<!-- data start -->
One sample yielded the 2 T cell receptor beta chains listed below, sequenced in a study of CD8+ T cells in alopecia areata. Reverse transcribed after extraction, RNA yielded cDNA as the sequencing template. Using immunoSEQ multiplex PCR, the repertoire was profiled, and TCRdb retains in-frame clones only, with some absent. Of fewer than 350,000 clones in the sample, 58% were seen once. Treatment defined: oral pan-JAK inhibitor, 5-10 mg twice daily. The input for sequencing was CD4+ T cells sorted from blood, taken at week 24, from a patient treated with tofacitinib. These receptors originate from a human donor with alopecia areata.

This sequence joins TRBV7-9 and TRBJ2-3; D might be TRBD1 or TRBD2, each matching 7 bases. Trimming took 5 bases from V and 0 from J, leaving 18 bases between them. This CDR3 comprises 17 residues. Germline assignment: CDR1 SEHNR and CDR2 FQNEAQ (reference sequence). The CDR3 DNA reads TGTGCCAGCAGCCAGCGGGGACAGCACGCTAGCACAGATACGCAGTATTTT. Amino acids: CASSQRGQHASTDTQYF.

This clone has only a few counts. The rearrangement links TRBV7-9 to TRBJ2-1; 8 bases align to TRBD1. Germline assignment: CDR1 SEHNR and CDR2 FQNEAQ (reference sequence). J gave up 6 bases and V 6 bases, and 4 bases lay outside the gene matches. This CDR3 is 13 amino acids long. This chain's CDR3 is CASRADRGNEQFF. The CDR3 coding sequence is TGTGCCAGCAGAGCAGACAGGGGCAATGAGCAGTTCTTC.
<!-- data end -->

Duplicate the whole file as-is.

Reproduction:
One sample yielded the 2 T cell receptor beta chains listed below, sequenced in a study of CD8+ T cells in alopecia areata. Reverse transcribed after extraction, RNA yielded cDNA as the sequencing template. Using immunoSEQ multiplex PCR, the repertoire was profiled, and TCRdb retains in-frame clones only, with some absent. Of fewer than 350,000 clones in the sample, 58% were seen once. Treatment defined: oral pan-JAK inhibitor, 5-10 mg twice daily. The input for sequencing was CD4+ T cells sorted from blood, taken at week 24, from a patient treated with tofacitinib. These receptors originate from a human donor with alopecia areata.

This sequence joins TRBV7-9 and TRBJ2-3; D might be TRBD1 or TRBD2, each matching 7 bases. Trimming took 5 bases from V and 0 from J, leaving 18 bases between them. This CDR3 comprises 17 residues. Germline assignment: CDR1 SEHNR and CDR2 FQNEAQ (reference sequence). The CDR3 DNA reads TGTGCCAGCAGCCAGCGGGGACAGCACGCTAGCACAGATACGCAGTATTTT. Amino acids: CASSQRGQHASTDTQYF.

This clone has only a few counts. The rearrangement links TRBV7-9 to TRBJ2-1; 8 bases align to TRBD1. Germline assignment: CDR1 SEHNR and CDR2 FQNEAQ (reference sequence). J gave up 6 bases and V 6 bases, and 4 bases lay outside the gene matches. This CDR3 is 13 amino acids long. This chain's CDR3 is CASRADRGNEQFF. The CDR3 coding sequence is TGTGCCAGCAGAGCAGACAGGGGCAATGAGCAGTTCTTC.